Wilson fumbled a shotgun snap at midfield with 7:24 remaining in the fourth quarter — the Jets’ final play in their 23-20 loss to the Kansas City Chiefs. Afterward, Wilson spoke briefly to the entire team in the locker room, taking responsibility for the loss.
“To be driving right there and to drop a snap — I cannot do that,” Wilson told reporters. “I lost us that game, and I can’t do that.”
Several teammates consoled Wilson, whose faux pas occurred at a critical time — a three-point deficit late — against the defending Super Bowl champions. Still, his overall performance was a breakthrough that might have saved his job.
After a week of intense scrutiny, including criticism from Jets legend Joe Namath, Wilson completed a career-high 28 passes on 39 attempts for 245 yards and two touchdowns. He posted a career-high 105.2 passer rating. The Jets (1-3) dropped their third straight, but this was the spark they needed after losing Aaron Rodgers to a season-ending Achilles tendon injury in Week 1.
“If he plays that way, we’re going to win a lot of football games,” coach Robert Saleh said of Wilson, whose profound struggles had created tension in the locker room in recent days, sources said.
The situation prompted Rodgers, who rejoined the team on Saturday after rehabbing for two weeks in California, to deliver an impassioned speech to the team Saturday night, according to several players. His message: Stick together, they said.
“It’s always exciting to see big brother,” Wilson said.
The Lazard score, followed by a nifty two-point run from Wilson, made it 20-20 with 10:40 left in the third quarter. It culminated a flawless drive in which Wilson was 5-for-5 for 75 yards, looking nothing like the quarterback who was so ineffective in losses to the Dallas Cowboys and New England Patriots.
Offensive coordinator Nathaniel Hackett, conservative in recent weeks, called an aggressive game, relying on Wilson instead of the running game. Emboldened by the show of confidence, Wilson — drafted No. 2 overall in 2021 — played more decisively than in any previous start.
“I’m just really happy for him to go out and show that he does belong, that he can play in this league,” Saleh said.
Wilson completed passes to 10 different receivers. Before Sunday, he had three games in his career in which he failed to complete 10 passes in total.
“I think me and Hack are growing more trust in each other and what we’re able to do as an offense,” Wilson said.
The Jets had a chance to pull off a stunning upset. They got the ball back in a tie game and were driving to a go-ahead score midway through the fourth quarter. But on a second-and-9 from the Chiefs’ 49, Wilson dropped a simple shotgun snap, and it was recovered by defensive tackle Tershawn Wharton.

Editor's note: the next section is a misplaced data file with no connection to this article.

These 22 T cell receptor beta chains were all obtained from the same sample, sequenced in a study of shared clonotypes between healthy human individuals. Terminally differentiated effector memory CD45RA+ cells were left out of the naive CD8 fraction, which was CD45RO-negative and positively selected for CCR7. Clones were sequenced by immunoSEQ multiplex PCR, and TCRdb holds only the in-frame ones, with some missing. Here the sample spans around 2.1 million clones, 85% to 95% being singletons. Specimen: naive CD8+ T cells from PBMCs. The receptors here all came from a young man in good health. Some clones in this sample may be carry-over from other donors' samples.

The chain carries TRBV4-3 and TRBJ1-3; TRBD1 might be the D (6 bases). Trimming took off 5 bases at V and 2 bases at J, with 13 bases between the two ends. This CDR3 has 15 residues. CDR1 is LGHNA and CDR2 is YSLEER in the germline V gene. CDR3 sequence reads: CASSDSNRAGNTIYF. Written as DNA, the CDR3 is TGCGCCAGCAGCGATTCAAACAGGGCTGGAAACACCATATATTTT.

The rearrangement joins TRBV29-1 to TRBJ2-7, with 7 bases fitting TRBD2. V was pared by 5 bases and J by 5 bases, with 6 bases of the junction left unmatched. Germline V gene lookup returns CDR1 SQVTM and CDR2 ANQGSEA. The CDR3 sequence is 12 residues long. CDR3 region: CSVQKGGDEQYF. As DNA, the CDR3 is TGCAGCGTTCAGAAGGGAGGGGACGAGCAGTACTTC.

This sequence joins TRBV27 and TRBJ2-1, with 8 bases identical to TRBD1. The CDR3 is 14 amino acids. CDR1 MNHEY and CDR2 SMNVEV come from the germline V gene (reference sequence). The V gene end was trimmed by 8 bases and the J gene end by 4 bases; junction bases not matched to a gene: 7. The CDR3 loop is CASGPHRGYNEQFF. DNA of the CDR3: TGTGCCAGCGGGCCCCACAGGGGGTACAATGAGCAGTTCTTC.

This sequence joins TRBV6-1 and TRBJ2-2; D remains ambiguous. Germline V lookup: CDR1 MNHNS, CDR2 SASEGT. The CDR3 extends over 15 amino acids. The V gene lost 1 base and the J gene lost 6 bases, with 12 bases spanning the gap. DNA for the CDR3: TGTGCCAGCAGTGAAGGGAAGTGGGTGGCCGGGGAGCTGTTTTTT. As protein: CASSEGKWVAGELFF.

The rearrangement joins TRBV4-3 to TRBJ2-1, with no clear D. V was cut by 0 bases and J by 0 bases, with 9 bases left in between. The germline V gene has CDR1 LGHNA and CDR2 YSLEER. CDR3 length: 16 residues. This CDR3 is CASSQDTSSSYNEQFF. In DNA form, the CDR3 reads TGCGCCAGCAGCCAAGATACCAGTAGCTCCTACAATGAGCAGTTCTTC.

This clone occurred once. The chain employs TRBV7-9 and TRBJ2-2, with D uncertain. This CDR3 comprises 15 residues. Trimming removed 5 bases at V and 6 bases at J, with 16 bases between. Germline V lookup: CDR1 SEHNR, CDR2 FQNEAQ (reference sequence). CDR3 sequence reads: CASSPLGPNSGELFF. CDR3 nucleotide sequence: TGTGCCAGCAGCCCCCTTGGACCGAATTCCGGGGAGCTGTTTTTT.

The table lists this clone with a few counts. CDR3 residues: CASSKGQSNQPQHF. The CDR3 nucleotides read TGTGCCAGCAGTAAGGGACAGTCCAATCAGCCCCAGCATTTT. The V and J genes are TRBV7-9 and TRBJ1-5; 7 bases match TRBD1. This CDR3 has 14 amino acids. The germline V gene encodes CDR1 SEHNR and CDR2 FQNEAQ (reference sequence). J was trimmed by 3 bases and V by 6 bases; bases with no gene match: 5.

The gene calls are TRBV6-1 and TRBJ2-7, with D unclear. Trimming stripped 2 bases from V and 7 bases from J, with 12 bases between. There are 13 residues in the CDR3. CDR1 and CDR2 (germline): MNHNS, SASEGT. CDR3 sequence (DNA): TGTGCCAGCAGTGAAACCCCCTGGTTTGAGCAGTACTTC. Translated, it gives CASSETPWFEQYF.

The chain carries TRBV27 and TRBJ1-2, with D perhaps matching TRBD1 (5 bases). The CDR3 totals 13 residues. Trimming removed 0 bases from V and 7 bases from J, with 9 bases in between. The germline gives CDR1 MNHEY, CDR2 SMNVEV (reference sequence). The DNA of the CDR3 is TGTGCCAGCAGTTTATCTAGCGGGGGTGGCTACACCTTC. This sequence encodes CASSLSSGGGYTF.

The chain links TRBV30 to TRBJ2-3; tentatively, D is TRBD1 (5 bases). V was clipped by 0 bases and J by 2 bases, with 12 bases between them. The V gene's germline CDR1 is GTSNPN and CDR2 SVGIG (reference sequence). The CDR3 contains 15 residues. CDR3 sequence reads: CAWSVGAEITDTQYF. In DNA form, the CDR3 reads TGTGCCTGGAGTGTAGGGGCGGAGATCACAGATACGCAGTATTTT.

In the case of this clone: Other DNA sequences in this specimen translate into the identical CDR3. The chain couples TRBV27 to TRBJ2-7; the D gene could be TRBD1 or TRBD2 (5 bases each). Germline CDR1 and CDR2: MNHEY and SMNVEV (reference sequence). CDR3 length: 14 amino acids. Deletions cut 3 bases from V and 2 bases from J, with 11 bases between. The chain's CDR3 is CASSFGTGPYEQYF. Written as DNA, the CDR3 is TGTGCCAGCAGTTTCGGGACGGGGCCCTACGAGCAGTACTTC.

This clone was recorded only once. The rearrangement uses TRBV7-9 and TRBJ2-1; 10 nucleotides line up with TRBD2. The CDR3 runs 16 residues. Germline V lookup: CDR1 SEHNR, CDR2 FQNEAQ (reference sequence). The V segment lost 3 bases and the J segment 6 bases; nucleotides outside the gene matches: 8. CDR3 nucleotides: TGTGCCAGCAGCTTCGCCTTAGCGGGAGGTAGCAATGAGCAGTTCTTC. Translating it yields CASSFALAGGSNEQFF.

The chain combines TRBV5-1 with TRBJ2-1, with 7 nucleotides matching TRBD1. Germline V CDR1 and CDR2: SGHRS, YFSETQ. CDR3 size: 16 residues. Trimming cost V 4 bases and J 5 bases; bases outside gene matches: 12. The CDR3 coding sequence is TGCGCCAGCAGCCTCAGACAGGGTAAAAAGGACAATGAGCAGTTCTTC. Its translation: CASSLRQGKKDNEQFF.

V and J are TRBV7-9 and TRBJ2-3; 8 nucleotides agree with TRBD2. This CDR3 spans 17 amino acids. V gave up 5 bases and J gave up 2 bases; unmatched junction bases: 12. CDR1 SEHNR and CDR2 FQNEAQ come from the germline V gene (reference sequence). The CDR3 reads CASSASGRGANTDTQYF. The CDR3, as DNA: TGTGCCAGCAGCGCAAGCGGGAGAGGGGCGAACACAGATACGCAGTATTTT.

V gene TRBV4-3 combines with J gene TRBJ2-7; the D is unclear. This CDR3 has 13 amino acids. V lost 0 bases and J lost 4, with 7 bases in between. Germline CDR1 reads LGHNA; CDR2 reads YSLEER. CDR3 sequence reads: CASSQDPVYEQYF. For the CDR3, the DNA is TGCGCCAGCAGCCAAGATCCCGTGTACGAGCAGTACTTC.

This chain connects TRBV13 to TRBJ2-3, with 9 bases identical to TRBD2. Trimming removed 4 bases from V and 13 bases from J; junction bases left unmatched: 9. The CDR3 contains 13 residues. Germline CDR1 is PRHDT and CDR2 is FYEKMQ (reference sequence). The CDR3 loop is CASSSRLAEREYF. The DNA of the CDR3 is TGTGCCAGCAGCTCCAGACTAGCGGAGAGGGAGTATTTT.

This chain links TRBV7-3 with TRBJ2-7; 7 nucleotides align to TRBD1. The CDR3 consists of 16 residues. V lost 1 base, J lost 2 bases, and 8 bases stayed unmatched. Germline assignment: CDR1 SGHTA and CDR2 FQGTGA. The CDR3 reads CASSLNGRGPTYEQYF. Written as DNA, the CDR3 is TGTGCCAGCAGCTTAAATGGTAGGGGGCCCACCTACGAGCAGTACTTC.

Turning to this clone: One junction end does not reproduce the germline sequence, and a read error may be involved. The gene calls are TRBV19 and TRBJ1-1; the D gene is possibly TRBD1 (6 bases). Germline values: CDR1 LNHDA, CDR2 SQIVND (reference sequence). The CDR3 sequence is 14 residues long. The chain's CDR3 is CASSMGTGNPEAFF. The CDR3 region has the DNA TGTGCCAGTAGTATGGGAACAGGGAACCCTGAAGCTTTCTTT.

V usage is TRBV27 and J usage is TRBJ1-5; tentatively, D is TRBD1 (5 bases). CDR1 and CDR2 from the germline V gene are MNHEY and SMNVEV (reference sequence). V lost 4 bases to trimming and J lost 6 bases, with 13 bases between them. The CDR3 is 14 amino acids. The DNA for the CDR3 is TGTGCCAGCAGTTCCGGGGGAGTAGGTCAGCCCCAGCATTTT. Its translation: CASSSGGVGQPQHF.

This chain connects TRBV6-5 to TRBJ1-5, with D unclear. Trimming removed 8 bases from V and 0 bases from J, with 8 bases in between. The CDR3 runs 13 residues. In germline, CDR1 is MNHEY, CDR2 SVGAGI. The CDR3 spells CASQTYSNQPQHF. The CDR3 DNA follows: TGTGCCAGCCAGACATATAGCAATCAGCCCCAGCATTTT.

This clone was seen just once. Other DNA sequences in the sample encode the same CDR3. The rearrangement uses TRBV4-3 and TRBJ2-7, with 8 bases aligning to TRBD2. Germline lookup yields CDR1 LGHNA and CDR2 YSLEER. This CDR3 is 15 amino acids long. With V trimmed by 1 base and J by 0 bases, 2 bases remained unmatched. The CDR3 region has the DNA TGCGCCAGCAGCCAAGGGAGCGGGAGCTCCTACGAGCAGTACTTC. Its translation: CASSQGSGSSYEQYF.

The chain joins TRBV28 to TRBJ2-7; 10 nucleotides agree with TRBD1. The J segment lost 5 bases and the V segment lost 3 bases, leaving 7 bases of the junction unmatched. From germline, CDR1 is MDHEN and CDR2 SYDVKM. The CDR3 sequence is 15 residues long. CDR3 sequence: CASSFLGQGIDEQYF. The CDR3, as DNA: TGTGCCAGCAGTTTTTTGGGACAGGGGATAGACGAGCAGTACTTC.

Out of the corner of his eye, Wilson saw an unblocked player on his left, ready to blitz. He said he second-guessed himself for not changing the protection. That was his first mistake, he said. Then he drifted a little, anticipating a backside rush — and just dropped the ball.
“I was making it clear to those guys that I need to be better,” he said of his teammates. “I need to be better on the little things and details. That can’t happen.”
After Saleh spoke to the team in the locker room, Wilson felt compelled to say something in front of the group. That he spoke up and showed accountability was significant. A year ago, he sparked a firestorm by refusing in a postgame news conference to accept any blame after a horrible performance in a loss to the Patriots.
“Zach is a huge competitor and, after the game, he spoke to the team, just trying to take the blame for everything,” Lazard said. “That’s just the competitor in him and the leader he is. I was just consoling him, saying, ‘Hey, we all made mistakes today. You weren’t the only one.'”
The Jets almost had another chance to pull out a win, but an apparent interception by Michael Carter II was nullified by defensive holding on cornerback Sauce Gardner. Saleh argued and was later penalized for unsportsmanlike conduct. He declined to comment.
Gardner took issue with the call, which allowed the Chiefs to run out the clock.
“Me, personally, that’s like basketball one-on-one, and you go up to lay the ball up, then wait to see if you miss and then say ‘foul,'” Gardner said. “I can’t believe that. That was just crazy. … It’s real frustrating, I’m not going to lie. … He didn’t throw the flag until MC picked the ball off. That’s not how you do things. I haven’t been in the league a long time, but that’s not how you do things. I didn’t hold him at the end. I didn’t hold him to begin with.”
Without the penalty, the Jets would’ve had the ball at their 32 with 4:19 left in the game. Saleh said he’s confident Wilson would’ve led them to a score.